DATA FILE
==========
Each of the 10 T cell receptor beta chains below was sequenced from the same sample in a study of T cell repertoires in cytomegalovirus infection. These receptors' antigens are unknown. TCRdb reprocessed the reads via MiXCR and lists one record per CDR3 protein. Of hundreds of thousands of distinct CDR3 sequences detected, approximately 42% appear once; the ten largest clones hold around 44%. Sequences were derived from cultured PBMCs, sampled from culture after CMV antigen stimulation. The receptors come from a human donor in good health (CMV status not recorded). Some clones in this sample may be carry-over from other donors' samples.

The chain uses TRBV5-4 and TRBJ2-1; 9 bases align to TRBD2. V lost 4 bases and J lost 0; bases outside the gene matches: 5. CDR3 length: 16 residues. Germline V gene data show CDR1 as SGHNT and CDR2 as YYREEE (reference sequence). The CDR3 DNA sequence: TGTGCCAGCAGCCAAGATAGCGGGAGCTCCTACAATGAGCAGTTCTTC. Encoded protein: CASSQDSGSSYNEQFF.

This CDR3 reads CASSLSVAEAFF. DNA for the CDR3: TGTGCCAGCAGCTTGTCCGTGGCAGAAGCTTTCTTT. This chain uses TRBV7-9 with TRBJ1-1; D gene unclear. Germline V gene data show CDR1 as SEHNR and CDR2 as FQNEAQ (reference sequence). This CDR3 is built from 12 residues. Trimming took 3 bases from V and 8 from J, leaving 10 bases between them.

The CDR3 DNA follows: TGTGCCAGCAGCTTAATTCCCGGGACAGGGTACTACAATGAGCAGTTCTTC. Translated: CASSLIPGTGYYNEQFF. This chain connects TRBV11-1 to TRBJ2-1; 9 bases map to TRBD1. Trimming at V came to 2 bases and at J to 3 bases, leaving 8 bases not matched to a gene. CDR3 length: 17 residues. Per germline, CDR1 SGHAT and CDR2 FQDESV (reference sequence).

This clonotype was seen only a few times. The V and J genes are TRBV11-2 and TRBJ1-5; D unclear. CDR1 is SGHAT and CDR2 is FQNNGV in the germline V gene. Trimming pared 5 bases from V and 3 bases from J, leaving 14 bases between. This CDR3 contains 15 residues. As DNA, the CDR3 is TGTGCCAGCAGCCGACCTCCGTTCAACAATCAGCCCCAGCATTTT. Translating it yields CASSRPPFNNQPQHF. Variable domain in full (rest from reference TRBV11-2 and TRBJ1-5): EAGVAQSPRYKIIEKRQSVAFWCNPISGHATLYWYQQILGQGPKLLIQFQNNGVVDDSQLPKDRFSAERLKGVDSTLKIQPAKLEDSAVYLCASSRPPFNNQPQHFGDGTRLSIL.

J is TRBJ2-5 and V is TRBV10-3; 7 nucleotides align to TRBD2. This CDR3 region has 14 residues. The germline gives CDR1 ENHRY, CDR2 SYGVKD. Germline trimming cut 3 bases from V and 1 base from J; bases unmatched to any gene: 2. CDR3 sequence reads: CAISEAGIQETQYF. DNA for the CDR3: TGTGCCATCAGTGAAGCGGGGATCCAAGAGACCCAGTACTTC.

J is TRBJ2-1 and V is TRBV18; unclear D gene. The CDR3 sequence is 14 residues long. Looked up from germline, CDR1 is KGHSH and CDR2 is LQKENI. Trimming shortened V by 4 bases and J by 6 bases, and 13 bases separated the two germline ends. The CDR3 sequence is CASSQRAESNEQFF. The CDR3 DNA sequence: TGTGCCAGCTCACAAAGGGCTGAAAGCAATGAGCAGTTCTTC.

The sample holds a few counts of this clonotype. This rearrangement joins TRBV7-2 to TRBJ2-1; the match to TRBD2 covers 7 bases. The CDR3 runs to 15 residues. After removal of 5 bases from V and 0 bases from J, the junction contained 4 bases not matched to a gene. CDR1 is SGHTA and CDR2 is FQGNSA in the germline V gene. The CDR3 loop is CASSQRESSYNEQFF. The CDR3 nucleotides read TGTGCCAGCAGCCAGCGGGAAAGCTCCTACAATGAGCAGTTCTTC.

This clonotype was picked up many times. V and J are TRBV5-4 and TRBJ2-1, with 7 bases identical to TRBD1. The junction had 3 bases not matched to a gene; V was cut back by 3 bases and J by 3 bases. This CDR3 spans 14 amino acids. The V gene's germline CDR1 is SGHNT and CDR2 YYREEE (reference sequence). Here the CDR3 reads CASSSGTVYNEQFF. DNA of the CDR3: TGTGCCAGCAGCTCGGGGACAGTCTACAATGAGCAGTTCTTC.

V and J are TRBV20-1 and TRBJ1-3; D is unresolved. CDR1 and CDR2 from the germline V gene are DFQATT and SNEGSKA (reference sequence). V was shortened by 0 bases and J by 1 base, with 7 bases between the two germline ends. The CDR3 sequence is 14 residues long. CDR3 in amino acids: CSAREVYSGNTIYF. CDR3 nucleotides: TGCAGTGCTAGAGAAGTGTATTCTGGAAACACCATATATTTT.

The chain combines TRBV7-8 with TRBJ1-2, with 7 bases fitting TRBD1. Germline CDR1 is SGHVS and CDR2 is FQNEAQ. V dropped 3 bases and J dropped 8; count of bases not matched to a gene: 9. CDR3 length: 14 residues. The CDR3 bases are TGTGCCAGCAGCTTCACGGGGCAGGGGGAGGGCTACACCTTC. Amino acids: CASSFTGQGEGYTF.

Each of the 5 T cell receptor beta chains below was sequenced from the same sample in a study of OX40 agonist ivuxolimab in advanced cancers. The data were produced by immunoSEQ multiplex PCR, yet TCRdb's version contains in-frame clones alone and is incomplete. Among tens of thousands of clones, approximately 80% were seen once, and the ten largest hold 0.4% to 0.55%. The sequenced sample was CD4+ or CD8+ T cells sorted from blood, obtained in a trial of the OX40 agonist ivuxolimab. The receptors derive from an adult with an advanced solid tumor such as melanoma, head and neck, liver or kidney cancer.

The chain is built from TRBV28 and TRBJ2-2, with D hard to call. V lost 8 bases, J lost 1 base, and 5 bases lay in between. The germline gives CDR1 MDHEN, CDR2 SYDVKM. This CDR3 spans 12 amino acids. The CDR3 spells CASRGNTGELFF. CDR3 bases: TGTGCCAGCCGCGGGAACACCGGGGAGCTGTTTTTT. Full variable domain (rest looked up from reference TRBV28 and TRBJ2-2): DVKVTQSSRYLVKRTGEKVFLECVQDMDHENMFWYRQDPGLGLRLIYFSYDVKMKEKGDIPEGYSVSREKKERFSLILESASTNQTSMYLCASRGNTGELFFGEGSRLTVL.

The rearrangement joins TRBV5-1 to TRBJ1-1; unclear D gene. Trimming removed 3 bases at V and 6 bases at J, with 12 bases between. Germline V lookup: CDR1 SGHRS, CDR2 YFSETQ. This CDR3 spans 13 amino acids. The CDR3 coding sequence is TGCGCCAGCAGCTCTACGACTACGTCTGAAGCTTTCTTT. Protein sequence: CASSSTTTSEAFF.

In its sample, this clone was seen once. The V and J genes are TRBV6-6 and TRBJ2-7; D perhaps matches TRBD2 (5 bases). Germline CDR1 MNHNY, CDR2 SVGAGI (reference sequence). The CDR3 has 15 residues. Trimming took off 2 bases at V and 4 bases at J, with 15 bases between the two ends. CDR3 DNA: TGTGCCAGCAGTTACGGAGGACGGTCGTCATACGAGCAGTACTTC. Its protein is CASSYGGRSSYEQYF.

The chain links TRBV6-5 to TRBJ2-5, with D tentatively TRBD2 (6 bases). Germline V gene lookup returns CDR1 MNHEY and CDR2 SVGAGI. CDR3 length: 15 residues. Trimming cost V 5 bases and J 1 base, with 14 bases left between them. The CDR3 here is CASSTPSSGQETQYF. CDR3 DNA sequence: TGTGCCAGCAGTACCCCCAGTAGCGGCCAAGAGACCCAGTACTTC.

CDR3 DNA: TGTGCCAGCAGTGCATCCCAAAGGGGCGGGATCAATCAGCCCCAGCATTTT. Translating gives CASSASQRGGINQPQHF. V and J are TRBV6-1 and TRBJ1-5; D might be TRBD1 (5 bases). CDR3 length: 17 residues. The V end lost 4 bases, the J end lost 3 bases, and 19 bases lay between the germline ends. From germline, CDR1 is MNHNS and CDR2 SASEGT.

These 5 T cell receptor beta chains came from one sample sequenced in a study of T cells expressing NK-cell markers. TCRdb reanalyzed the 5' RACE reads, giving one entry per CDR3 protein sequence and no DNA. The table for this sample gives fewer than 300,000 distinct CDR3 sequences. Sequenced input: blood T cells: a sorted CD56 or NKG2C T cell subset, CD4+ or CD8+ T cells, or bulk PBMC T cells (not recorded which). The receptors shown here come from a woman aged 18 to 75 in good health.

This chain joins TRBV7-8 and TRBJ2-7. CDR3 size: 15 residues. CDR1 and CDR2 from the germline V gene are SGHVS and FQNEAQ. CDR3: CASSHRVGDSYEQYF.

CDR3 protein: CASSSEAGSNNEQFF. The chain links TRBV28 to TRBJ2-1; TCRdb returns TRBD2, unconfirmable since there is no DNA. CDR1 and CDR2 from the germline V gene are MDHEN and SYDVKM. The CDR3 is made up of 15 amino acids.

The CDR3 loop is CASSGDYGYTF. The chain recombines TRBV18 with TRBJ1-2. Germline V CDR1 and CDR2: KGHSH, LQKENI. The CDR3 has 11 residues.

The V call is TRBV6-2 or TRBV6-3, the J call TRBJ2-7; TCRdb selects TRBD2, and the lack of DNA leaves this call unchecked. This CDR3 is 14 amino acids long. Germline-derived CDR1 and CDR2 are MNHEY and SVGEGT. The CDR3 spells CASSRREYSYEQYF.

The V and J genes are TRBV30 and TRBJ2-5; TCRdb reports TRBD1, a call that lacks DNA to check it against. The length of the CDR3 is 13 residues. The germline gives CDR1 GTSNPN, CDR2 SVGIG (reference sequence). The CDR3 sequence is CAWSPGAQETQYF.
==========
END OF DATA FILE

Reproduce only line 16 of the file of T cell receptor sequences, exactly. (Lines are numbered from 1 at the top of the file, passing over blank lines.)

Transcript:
The chain links TRBV6-5 to TRBJ2-5, with D tentatively TRBD2 (6 bases). Germline V gene lookup returns CDR1 MNHEY and CDR2 SVGAGI. CDR3 length: 15 residues. Trimming cost V 5 bases and J 1 base, with 14 bases left between them. The CDR3 here is CASSTPSSGQETQYF. CDR3 DNA sequence: TGTGCCAGCAGTACCCCCAGTAGCGGCCAAGAGACCCAGTACTTC.